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Quarterly Commentary

September 30, 2019

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January 7, 2020

To the friends and clients of the Harvey Investment Company:

The S&P 500 jumped 31.5% in 2019.  Coupled with last year’s -4.4%, the two year S&P 500 return is 12.1%.  This result is modestly above the annualized five year return of 11.7%.  The annualized 10 year return is 13.5%.  These are indeed salad days for equity investors.

Bond markets don’t get near the hype the stock market does.  Nevertheless, the returns for the astute fixed income investor who bought bonds for appreciation, not for income and safety, have been spectacular.  Interest rates on the 30 year US Treasury topped 14% in 1981. In August they fell below 2%, capping a forty year bull market.  Both the markets for stocks and bonds soared in 2019.   Financial markets are, an over caffeinated market analyst might declare, en fuego.

Maintaining realistic expectations for future returns is a challenge for all but the dyed in the wool skeptic.   A place to start is recalling the Greek philosopher Heraclitus’s aphorism “no man steps in the same river twice.”   This dictum may be interpreted many ways depending on one’s circumstances.  To us, it as an admonition on the dangers inherent in confusing extrapolation with analysis.


It is hard to overstate the effect feelings of certainty can play in determining asset values.   As an example, the average homebuyer prices his or her bid for a home in great part on the mortgage rate he or she expects to pay.  While the most important consideration in the purchase is usually the desirability of the home as a place to live, the buyer is also likely to consider the question, “Is this a good investment?”  Among other factors, the answer must include an estimate of future mortgage rates and the level of certainty that accompanies that expectation.

And so it is with all investments.  How will future conditions compare with today’s?  If one anticipates change, how sure can one be of one’s assumptions?  Just as familiarity with a physical space breeds confidence in one’s movements, stability in the investment space breeds a similar assurance.   Investor confidence, in our experience, often morphs into unjustified certainty leading to all manner of careless reasoning.   Therein lies the perilous nature of today’s financial markets. 

For ten years running now inflation has tracked between 1% and 2%.   Interest rates, marching a step or two behind, have settled at historically low levels, a boon to the borrower and penalty for the thrifty.  The US economy has logged the longest running recession free business recovery in history.  GDP growth has reliably progressed at a modest 2% to 3%---- just enough for businesses to improve their margins, but not enough to stir inflation.  These investment inputs have exhibited stability for such an extended period that many investors take them as givens despite the innumerable, powerful forces that act on them.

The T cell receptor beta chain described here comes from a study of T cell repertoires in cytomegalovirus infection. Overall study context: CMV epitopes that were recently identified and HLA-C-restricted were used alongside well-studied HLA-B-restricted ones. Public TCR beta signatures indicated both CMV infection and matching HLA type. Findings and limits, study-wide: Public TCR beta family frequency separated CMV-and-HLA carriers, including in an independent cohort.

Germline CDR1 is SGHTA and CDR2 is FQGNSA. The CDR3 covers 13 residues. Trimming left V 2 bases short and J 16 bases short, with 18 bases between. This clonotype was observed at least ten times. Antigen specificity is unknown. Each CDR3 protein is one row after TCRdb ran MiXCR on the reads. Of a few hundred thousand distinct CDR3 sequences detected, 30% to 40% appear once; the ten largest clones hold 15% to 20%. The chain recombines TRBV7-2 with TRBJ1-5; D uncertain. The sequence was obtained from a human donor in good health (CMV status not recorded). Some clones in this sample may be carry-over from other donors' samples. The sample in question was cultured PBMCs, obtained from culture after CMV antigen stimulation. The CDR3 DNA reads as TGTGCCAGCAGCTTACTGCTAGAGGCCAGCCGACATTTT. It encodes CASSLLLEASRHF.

This is nirvana for investors and business executives.  They lay plans confident that the variables that mean most to them---inflation, interest rates, and demand growth---are locked in place.   Many investors give little credence to the possibility that this comfortable structure could break down.  They are oblivious to the distinction between acting confidently and acting with the hubris of certainty---- oblivious, too, of the cost that distinction, if unrecognized, may exact. 

An example of confusing confidence with certainty was painfully clear in the aftermath of the great banking crisis of 2008 and 2009.   Leading up to the crisis there was a widespread sense of certainty that home prices could only go up.  Speculation in the housing market became rampant.  Normally conservative individuals turned lines of credit secured by their homes into virtual ATM machines.   The financial havoc wreaked by this behavior and by the proliferation of mortgage backed securities need not be recounted.  The ‘’back to earth” shattering of misplaced certainty can be destructive indeed, as we saw a decade ago.

We have high aspirations for growing your assets.  A big part of achieving those goals is avoiding foolish errors.  Risk often hides in plain sight, obscured by a cloak of respectability conferred by conventional wisdom.   We constantly frame and reframe the assumptions that underpin markets’ valuation structures, knowing that each year brings altered conditions and a new set of challenges.  One never steps in the same river twice.

We thank you for the continuing confidence you show in us.   You may be certain that we will work hard every day to make sure that confidence is well placed.    


 Samuel C. Harvey